Fostering a Good Relationship with Your Professor
SWOSU has a range of personnel attached to teaching duties, so it is important to understand the academic organization. The entire pool of teaching personnel are known as faculty, some of which are full-time, some are part-time, and some work on an occasional basis. The latter two categories are commonly known as adjunct faculty. Many instructors have an educational credential of a doctorate and are properly addressed as Dr. An exception is faculty in legal professions, who have the equivalent educational credential of juris doctorate, but are not typically addressed as Dr.
Like many fields, there is a career ladder in academia. The entry position is either instructor, or if the individual has a doctorate and the position is permanent, assistant professor. The ladder continues upward to associate professor and professor (sometimes referred to as a “full” professor). When the person has supervisory duties over a department, they are titled as chair. When the duties are supervising a school (such as the School of Business) then the title is dean. It is appropriate to call any instructor, professor stylized as "prof” as a term of respect. When referring to a position instead of a specific person, it is appropriate to use the term instructor. Why the formality? Faculty have worked years to obtain their position, so respect for the position goes a long way. In addition, faculty are modeling an environment where students will enter a work place setting and serve at the bottom rung of the career ladder.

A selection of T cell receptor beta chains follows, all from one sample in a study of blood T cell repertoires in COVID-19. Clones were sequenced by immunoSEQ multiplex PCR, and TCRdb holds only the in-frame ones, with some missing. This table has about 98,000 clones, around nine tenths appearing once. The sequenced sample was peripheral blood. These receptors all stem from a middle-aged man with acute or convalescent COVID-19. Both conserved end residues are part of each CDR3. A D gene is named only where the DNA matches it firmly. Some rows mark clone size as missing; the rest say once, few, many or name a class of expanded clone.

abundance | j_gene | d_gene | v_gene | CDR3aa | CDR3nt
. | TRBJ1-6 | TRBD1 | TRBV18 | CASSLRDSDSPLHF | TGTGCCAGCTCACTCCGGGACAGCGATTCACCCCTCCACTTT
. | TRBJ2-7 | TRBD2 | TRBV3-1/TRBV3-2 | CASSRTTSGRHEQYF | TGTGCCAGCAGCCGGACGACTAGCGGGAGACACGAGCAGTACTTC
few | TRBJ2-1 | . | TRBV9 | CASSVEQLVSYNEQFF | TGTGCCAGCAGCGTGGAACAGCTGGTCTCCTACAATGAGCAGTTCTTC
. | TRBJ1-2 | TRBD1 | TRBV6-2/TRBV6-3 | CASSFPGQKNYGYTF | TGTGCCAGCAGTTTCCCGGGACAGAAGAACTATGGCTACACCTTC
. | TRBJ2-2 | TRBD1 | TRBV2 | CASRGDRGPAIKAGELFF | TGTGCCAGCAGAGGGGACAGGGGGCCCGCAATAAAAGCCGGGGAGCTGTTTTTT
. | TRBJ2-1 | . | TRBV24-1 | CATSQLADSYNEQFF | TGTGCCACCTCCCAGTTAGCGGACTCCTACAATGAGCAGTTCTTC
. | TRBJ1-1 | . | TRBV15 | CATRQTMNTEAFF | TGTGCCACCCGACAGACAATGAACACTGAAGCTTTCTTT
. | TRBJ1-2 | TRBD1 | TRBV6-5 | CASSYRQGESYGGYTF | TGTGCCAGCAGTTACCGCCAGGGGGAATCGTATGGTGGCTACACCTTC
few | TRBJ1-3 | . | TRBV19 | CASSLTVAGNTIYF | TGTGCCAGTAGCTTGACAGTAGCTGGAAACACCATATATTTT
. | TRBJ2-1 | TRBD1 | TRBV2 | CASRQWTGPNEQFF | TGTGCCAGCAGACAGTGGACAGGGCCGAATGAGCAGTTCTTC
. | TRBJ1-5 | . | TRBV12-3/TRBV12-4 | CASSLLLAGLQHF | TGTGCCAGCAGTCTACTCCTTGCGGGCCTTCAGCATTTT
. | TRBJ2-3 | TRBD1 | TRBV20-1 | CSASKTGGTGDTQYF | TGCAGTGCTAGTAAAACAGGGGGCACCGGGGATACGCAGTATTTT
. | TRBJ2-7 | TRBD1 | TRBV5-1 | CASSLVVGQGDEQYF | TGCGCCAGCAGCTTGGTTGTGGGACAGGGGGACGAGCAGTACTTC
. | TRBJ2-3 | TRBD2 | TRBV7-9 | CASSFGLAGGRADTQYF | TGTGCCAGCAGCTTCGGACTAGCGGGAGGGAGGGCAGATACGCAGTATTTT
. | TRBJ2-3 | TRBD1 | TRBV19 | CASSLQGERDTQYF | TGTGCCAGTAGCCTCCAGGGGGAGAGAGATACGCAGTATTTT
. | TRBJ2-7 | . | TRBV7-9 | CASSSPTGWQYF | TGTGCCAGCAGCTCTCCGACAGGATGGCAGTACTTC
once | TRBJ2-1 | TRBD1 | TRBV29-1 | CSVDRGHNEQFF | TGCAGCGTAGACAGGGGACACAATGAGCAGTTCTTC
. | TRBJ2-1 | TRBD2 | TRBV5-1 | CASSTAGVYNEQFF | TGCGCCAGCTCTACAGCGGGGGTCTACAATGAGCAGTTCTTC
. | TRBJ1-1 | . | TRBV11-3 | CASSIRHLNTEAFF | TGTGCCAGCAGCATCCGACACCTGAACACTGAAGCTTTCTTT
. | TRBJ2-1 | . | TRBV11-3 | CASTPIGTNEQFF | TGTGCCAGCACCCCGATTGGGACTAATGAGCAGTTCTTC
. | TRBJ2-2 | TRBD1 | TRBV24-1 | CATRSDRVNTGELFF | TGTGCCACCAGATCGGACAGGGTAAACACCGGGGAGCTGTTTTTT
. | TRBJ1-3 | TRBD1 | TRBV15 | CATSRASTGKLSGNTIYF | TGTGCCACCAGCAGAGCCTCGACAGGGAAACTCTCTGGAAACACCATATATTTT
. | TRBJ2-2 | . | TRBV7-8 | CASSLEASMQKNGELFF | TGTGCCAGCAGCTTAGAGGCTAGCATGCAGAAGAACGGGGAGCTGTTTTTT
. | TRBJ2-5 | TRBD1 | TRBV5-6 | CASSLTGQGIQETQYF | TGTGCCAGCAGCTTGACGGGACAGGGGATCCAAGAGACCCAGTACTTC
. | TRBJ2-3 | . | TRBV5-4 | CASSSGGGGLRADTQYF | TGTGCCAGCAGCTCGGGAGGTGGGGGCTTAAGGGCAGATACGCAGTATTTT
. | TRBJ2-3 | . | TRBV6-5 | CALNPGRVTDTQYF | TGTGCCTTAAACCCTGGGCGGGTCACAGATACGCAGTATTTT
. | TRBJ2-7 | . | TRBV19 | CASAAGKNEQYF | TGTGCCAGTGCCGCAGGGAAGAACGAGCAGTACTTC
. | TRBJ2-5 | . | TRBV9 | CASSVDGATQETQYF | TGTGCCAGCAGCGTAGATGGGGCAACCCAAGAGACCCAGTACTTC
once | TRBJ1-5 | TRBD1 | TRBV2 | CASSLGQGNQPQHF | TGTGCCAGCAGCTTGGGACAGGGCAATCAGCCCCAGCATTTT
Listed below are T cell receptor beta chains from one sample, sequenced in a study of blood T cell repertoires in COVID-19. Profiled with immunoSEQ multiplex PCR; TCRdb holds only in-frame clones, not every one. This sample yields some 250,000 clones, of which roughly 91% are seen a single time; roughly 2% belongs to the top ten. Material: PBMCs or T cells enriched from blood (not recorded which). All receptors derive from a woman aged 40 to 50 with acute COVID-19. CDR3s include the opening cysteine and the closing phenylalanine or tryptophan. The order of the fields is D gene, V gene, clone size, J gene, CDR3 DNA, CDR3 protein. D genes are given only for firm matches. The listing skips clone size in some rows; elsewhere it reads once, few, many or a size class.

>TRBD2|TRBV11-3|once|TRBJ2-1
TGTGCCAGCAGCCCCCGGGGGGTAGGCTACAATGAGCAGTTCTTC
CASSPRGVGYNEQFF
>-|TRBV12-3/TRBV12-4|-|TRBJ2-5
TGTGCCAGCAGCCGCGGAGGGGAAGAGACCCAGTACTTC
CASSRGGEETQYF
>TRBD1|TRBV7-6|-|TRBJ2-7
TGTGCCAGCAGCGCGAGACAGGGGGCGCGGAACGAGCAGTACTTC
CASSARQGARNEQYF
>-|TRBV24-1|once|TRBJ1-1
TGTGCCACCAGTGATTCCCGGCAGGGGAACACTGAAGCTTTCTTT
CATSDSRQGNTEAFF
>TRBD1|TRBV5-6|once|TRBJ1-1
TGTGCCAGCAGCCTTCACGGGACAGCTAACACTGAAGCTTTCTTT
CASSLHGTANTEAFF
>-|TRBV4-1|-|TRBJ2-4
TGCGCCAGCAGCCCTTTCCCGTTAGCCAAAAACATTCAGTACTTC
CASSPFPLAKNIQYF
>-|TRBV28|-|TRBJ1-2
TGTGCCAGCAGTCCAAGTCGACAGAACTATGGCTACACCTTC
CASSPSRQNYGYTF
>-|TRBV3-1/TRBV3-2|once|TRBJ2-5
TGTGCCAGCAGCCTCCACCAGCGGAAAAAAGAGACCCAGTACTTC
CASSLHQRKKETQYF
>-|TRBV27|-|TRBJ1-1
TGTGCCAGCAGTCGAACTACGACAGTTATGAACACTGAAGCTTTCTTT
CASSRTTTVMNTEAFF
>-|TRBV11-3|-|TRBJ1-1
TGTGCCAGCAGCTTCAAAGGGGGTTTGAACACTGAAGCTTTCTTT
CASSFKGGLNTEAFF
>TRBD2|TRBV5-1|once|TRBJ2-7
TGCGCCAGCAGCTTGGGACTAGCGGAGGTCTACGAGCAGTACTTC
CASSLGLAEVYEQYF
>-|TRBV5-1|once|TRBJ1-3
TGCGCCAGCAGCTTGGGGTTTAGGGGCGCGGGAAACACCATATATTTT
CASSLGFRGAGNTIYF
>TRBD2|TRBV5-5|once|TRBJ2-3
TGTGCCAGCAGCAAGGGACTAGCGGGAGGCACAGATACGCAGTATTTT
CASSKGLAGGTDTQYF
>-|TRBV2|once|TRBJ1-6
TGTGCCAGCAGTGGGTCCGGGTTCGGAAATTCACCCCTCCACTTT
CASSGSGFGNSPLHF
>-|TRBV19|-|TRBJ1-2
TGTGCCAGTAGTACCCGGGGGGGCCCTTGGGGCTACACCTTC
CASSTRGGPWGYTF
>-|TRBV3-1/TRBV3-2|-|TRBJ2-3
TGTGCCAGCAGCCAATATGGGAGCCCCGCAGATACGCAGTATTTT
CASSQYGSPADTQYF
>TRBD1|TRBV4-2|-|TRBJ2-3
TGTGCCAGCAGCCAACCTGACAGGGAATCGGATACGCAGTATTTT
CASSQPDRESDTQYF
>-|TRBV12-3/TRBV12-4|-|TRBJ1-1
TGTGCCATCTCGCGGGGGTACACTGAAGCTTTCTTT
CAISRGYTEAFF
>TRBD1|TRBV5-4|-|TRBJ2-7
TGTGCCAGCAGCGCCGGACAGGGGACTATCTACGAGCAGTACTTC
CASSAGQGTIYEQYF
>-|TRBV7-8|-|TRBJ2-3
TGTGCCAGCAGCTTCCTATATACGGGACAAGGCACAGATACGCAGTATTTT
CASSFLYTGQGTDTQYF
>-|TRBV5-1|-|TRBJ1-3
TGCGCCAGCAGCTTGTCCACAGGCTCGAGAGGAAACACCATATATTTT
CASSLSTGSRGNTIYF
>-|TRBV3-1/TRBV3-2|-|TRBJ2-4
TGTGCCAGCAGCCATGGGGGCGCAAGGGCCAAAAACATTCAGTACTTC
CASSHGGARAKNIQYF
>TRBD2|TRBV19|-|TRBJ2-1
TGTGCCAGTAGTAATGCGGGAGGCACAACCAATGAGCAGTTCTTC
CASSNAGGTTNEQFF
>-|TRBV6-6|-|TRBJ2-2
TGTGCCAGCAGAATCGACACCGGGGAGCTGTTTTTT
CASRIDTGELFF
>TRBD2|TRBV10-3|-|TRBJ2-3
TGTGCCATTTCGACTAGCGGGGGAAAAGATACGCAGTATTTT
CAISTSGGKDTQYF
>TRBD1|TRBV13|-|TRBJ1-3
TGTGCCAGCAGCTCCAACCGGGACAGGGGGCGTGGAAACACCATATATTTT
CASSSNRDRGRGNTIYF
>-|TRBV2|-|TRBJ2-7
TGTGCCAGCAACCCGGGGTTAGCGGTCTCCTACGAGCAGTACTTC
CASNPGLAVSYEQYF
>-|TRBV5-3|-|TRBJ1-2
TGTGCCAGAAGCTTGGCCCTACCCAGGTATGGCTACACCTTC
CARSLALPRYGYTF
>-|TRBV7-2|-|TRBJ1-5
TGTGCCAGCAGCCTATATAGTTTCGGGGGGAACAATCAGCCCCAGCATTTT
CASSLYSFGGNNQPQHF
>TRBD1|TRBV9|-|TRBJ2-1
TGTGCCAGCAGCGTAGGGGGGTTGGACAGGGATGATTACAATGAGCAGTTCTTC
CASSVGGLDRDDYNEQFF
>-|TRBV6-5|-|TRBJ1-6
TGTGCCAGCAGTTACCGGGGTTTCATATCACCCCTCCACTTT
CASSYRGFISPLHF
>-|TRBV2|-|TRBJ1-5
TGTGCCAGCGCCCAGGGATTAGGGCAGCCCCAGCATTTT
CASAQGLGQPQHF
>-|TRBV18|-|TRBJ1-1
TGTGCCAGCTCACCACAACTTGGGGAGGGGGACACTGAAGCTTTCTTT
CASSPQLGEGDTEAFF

The syllabus serves as a legal contract between the instructor, SWOSU, and you. It informs you of your responsibilities in the relationship. Deadlines let you know how you can plan for consistent work — look for ways to start early on a big project. Sometimes, specific requirements may be included in the syllabus, sometimes, due to length, they are provided elsewhere.
It is common for instructors to narrowly describe a project in terms of their expectations. These expectations are often linked to point values, although that formula may not be displayed as part of the instructions. Often, the instructor provides a rubric which specifies exactly how points will be distributed in an assignment. Typically, key parts, such as a thesis statement, garner the most points while presentation or formatting errors are less costly. If the instructor does not provide a rubric, kindly ask for one – it lets the instructor know that you are paying attention to details.
Impress your professor to get the most out of your class (as well as the most points). Make the effort to complete assignments on time, be on time for class, sit front and center, be prepared and contribute to class discussions. Asking thoughtful questions not only fills in areas you don’t understand, but shows the professor you have taken the time to read the chapter ahead of time and care about the work.
When? Before the instructor lectures on a topic, take notes from the chapter to be prepared for class. Pay attention to what the professor writes on the board, this information is important to the instructor and likely to appear on a future test.
Faculty are often in a position to recommend or even hire students for positions. Ask a faculty member to be your advisor or serve as a reference for job interviews. Office hours are a great way to get one-on-one guidance and advice. Teaching assistants (also called peer leaders at SWOSU) can earn money by working with professors, grading, assisting in a lab, etc.